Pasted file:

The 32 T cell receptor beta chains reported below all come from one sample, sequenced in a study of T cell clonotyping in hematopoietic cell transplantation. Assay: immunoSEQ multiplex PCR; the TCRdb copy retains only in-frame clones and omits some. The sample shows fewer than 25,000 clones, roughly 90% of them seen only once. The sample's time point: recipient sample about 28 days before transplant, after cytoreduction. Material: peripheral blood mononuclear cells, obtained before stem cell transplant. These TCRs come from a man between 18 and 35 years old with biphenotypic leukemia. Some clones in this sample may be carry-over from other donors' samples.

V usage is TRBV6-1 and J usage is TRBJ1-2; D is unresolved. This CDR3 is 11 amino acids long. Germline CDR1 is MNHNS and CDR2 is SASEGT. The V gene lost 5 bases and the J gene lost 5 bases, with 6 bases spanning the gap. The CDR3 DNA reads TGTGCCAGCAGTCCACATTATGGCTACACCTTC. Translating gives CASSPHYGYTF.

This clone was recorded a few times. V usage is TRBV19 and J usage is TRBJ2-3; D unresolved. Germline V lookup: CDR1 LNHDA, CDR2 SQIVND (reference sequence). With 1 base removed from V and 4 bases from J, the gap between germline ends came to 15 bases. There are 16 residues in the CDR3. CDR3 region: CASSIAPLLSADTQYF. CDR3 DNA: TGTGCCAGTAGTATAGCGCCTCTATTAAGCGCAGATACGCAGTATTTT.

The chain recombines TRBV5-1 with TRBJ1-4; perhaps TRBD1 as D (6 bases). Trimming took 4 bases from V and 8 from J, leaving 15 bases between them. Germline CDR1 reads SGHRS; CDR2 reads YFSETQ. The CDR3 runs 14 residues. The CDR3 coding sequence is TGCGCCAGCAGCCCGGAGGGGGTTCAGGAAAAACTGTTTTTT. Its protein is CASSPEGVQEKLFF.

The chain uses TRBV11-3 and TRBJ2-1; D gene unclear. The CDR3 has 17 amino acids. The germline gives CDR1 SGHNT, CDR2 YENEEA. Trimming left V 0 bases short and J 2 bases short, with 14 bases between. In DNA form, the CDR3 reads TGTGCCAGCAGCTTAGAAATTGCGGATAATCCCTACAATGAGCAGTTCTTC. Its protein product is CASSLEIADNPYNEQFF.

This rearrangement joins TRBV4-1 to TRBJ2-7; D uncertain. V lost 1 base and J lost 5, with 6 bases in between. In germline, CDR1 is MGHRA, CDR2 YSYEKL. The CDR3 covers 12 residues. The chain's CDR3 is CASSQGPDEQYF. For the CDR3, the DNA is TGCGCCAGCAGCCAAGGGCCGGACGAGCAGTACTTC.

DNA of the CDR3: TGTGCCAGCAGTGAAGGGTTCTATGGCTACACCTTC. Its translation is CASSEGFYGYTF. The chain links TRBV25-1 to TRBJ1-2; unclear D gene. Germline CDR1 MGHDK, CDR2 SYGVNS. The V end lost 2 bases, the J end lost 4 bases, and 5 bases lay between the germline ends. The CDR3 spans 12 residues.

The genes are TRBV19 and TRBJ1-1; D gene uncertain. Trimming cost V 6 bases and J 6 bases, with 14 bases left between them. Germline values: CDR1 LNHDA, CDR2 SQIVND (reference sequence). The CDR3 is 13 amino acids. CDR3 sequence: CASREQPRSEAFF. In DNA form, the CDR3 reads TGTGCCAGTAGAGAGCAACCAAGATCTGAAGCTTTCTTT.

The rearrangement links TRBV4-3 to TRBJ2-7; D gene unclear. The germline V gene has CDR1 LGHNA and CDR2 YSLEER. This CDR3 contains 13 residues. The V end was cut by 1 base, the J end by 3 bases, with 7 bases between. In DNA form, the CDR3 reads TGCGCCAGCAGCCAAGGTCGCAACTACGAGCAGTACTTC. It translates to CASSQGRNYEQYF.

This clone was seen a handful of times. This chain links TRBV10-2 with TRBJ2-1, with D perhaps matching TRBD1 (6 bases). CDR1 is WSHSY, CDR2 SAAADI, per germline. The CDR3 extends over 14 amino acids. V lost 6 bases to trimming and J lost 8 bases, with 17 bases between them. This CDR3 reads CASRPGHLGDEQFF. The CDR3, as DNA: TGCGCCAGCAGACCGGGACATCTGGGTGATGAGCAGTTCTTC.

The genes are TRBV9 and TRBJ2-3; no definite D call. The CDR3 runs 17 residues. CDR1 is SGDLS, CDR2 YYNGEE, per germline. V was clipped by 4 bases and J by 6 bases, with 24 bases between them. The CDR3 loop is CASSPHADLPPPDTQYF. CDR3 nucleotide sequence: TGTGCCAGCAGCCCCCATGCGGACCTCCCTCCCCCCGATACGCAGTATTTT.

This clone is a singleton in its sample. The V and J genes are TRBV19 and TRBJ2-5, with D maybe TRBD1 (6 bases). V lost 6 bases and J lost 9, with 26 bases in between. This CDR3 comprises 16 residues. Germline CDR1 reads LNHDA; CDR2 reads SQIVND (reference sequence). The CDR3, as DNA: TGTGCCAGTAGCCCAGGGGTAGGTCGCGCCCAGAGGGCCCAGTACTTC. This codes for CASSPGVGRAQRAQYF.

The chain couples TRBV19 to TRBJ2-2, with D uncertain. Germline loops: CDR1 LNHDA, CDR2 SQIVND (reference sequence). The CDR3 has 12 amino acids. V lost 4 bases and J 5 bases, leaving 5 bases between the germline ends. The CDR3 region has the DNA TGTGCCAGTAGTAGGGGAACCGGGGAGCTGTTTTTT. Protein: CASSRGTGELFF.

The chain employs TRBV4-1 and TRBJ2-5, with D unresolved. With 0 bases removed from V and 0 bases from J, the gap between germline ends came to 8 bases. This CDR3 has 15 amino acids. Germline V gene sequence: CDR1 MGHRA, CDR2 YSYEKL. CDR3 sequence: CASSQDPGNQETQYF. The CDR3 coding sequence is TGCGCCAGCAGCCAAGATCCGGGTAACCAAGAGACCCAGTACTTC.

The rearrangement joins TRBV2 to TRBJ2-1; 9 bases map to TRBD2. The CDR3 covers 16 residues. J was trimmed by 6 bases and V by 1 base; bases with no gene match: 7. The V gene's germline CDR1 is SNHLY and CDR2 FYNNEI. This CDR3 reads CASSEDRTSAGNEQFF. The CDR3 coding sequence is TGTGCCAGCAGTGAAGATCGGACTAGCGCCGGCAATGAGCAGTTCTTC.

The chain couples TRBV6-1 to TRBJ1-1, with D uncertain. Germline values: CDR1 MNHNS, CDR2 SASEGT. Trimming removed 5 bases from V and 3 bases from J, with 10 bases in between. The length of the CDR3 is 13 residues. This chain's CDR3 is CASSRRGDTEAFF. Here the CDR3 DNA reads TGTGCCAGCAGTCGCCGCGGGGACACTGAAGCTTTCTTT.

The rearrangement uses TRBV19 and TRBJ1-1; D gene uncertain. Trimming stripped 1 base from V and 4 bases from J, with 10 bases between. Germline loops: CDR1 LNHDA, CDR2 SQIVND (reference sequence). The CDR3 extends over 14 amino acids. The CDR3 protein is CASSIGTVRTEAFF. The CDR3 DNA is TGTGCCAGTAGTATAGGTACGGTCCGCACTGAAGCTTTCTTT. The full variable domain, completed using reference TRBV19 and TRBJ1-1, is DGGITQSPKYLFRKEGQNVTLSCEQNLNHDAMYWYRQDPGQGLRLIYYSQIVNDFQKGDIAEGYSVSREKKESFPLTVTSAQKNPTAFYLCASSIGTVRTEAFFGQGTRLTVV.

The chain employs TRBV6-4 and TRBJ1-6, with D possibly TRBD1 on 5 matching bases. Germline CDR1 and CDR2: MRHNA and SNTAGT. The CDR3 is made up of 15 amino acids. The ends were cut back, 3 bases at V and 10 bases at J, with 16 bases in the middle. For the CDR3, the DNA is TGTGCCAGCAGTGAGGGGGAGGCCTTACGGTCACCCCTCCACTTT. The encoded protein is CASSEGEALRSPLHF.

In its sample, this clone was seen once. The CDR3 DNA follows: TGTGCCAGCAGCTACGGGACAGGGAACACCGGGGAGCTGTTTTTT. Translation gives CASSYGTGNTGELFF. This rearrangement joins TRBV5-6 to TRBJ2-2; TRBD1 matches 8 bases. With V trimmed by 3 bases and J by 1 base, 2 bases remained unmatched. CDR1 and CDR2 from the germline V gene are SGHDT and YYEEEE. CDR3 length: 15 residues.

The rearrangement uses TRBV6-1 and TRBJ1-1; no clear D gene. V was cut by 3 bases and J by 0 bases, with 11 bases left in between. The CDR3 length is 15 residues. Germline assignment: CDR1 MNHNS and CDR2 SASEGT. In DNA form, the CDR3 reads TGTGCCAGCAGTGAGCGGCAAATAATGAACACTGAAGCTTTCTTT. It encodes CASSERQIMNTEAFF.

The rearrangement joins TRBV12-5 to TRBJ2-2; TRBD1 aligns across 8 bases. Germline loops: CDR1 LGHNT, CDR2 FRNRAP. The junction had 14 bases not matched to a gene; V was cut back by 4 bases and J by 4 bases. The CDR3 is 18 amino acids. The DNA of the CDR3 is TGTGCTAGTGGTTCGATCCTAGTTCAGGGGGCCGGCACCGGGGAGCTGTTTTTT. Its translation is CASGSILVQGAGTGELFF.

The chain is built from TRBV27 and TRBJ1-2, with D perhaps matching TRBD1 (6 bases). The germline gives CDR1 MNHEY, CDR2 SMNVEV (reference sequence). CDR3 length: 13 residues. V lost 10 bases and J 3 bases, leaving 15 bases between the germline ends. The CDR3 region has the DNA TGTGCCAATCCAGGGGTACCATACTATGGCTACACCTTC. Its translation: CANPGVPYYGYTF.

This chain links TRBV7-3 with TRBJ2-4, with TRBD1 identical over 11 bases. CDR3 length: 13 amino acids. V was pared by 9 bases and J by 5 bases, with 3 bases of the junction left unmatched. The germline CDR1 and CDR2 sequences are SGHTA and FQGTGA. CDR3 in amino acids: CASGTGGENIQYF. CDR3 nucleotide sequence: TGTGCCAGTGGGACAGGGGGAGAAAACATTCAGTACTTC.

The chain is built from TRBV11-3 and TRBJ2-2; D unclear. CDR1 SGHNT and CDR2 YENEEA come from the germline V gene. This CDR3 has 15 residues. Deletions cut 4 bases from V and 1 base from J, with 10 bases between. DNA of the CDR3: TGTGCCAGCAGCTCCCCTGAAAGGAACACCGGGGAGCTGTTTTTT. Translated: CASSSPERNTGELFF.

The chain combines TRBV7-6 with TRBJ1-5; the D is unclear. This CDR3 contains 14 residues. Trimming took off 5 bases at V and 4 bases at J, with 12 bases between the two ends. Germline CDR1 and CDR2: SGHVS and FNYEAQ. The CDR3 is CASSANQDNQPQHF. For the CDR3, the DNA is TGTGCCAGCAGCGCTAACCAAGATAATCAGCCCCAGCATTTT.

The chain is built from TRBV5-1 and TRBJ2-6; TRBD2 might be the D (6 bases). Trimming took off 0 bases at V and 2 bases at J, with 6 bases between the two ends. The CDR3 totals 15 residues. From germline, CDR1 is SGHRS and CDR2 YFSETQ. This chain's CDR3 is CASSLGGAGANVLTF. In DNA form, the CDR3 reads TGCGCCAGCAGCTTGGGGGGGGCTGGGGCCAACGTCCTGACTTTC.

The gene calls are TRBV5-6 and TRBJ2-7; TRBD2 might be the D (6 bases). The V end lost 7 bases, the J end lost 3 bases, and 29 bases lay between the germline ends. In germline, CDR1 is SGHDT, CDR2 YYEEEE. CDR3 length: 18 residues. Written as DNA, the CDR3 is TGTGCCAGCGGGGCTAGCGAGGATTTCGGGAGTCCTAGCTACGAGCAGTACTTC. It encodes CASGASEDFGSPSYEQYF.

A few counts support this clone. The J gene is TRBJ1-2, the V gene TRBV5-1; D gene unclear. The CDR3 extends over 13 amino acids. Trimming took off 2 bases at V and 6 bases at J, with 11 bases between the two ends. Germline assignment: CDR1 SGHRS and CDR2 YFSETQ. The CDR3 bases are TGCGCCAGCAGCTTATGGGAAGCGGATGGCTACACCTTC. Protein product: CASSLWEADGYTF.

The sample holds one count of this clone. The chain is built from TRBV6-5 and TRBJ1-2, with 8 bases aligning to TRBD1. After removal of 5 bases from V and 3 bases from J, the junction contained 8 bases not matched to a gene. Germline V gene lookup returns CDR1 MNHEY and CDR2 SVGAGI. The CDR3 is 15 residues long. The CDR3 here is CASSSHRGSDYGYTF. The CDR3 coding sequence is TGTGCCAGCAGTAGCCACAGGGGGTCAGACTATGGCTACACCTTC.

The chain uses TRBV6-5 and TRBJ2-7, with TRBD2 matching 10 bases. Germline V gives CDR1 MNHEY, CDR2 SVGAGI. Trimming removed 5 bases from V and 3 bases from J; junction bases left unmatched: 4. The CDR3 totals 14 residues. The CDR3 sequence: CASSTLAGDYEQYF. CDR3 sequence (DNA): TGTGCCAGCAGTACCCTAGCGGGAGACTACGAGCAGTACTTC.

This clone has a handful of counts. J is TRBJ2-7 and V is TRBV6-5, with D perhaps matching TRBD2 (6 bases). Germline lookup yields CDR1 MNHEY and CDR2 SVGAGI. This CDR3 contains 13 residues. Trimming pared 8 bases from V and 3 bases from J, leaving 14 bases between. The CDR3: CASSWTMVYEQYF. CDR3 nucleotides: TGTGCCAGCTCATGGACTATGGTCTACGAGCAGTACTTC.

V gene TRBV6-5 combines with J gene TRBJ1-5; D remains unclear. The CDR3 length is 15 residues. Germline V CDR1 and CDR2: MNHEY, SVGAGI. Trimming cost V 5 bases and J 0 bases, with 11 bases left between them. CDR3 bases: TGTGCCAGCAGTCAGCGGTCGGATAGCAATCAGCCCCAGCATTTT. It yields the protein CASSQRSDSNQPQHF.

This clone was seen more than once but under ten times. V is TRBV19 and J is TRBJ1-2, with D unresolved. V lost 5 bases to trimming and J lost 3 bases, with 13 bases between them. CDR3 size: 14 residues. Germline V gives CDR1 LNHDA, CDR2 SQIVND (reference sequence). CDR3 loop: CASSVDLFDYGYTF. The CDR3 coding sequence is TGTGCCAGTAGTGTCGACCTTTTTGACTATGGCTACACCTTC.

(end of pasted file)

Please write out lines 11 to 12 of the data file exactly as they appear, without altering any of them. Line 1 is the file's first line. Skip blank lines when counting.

The genes are TRBV9 and TRBJ2-3; no definite D call. The CDR3 runs 17 residues. CDR1 is SGDLS, CDR2 YYNGEE, per germline. V was clipped by 4 bases and J by 6 bases, with 24 bases between them. The CDR3 loop is CASSPHADLPPPDTQYF. CDR3 nucleotide sequence: TGTGCCAGCAGCCCCCATGCGGACCTCCCTCCCCCCGATACGCAGTATTTT.

This clone is a singleton in its sample. The V and J genes are TRBV19 and TRBJ2-5, with D maybe TRBD1 (6 bases). V lost 6 bases and J lost 9, with 26 bases in between. This CDR3 comprises 16 residues. Germline CDR1 reads LNHDA; CDR2 reads SQIVND (reference sequence). The CDR3, as DNA: TGTGCCAGTAGCCCAGGGGTAGGTCGCGCCCAGAGGGCCCAGTACTTC. This codes for CASSPGVGRAQRAQYF.